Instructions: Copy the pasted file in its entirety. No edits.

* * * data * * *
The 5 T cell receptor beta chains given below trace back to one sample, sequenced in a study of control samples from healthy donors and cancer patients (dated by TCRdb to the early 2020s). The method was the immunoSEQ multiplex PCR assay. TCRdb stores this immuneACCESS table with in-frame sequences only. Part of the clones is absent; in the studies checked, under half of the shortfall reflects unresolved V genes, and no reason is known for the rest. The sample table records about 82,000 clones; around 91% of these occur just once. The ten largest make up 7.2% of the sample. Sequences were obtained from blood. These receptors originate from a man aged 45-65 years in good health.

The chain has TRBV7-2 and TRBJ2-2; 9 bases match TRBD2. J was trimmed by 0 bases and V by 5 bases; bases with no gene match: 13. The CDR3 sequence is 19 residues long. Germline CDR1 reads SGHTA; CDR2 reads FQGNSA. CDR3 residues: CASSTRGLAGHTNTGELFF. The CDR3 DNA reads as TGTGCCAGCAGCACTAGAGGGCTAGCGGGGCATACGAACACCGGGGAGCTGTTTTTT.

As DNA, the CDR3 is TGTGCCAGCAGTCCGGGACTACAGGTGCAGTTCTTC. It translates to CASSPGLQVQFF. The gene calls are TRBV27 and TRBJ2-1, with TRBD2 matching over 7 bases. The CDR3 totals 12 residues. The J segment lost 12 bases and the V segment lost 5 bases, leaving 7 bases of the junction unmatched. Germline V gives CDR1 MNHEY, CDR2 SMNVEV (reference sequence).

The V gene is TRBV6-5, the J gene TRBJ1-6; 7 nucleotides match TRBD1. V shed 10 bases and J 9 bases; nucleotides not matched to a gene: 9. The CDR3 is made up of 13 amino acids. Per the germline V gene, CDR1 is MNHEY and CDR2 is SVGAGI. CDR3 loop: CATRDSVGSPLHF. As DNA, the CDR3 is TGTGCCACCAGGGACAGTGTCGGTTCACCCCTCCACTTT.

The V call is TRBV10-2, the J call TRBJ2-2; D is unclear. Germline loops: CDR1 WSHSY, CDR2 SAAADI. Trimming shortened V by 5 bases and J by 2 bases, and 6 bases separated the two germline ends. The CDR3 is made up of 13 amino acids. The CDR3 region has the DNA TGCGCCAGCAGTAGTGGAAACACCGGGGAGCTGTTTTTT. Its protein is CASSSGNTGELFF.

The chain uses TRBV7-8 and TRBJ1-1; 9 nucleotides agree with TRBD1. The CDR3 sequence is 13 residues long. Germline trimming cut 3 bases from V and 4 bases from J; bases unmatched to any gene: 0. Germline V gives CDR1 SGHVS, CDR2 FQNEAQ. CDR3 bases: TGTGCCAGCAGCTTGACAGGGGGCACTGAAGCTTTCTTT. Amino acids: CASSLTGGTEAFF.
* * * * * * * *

The 5 T cell receptor beta chains given below trace back to one sample, sequenced in a study of control samples from healthy donors and cancer patients (dated by TCRdb to the early 2020s). The method was the immunoSEQ multiplex PCR assay. TCRdb stores this immuneACCESS table with in-frame sequences only. Part of the clones is absent; in the studies checked, under half of the shortfall reflects unresolved V genes, and no reason is known for the rest. The sample table records about 82,000 clones; around 91% of these occur just once. The ten largest make up 7.2% of the sample. Sequences were obtained from blood. These receptors originate from a man aged 45-65 years in good health.

The chain has TRBV7-2 and TRBJ2-2; 9 bases match TRBD2. J was trimmed by 0 bases and V by 5 bases; bases with no gene match: 13. The CDR3 sequence is 19 residues long. Germline CDR1 reads SGHTA; CDR2 reads FQGNSA. CDR3 residues: CASSTRGLAGHTNTGELFF. The CDR3 DNA reads as TGTGCCAGCAGCACTAGAGGGCTAGCGGGGCATACGAACACCGGGGAGCTGTTTTTT.

As DNA, the CDR3 is TGTGCCAGCAGTCCGGGACTACAGGTGCAGTTCTTC. It translates to CASSPGLQVQFF. The gene calls are TRBV27 and TRBJ2-1, with TRBD2 matching over 7 bases. The CDR3 totals 12 residues. The J segment lost 12 bases and the V segment lost 5 bases, leaving 7 bases of the junction unmatched. Germline V gives CDR1 MNHEY, CDR2 SMNVEV (reference sequence).

The V gene is TRBV6-5, the J gene TRBJ1-6; 7 nucleotides match TRBD1. V shed 10 bases and J 9 bases; nucleotides not matched to a gene: 9. The CDR3 is made up of 13 amino acids. Per the germline V gene, CDR1 is MNHEY and CDR2 is SVGAGI. CDR3 loop: CATRDSVGSPLHF. As DNA, the CDR3 is TGTGCCACCAGGGACAGTGTCGGTTCACCCCTCCACTTT.

The V call is TRBV10-2, the J call TRBJ2-2; D is unclear. Germline loops: CDR1 WSHSY, CDR2 SAAADI. Trimming shortened V by 5 bases and J by 2 bases, and 6 bases separated the two germline ends. The CDR3 is made up of 13 amino acids. The CDR3 region has the DNA TGCGCCAGCAGTAGTGGAAACACCGGGGAGCTGTTTTTT. Its protein is CASSSGNTGELFF.

The chain uses TRBV7-8 and TRBJ1-1; 9 nucleotides agree with TRBD1. The CDR3 sequence is 13 residues long. Germline trimming cut 3 bases from V and 4 bases from J; bases unmatched to any gene: 0. Germline V gives CDR1 SGHVS, CDR2 FQNEAQ. CDR3 bases: TGTGCCAGCAGCTTGACAGGGGGCACTGAAGCTTTCTTT. Amino acids: CASSLTGGTEAFF.